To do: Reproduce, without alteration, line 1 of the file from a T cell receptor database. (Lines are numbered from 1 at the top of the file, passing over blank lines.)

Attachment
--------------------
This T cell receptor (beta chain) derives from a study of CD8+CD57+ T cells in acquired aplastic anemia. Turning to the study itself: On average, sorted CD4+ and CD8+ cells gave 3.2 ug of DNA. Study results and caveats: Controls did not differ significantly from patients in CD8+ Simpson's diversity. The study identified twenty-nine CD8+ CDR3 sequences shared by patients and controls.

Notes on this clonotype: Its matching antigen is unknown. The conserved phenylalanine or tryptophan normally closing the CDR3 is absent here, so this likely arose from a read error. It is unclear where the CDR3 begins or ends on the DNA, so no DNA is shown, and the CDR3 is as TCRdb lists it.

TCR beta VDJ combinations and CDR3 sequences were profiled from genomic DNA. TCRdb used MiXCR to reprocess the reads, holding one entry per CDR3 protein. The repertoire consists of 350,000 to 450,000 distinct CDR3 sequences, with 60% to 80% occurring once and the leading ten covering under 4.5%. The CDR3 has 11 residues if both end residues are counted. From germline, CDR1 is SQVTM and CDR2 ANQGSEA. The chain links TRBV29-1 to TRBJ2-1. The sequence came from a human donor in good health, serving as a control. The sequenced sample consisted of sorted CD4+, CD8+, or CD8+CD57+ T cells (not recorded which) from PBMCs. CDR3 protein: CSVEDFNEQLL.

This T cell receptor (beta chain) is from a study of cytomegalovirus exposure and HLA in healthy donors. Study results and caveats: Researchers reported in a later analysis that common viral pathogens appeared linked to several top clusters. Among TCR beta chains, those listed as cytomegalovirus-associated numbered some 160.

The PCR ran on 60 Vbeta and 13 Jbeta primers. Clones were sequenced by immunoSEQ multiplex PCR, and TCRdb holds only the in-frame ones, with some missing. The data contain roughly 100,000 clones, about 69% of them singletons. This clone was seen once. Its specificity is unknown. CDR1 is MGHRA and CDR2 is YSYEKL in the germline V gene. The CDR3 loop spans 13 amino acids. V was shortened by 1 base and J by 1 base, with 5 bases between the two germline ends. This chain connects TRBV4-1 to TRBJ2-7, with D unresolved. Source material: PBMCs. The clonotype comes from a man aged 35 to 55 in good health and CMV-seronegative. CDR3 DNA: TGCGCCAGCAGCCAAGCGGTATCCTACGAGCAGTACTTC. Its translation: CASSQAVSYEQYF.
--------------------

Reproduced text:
This T cell receptor (beta chain) derives from a study of CD8+CD57+ T cells in acquired aplastic anemia. Turning to the study itself: On average, sorted CD4+ and CD8+ cells gave 3.2 ug of DNA. Study results and caveats: Controls did not differ significantly from patients in CD8+ Simpson's diversity. The study identified twenty-nine CD8+ CDR3 sequences shared by patients and controls.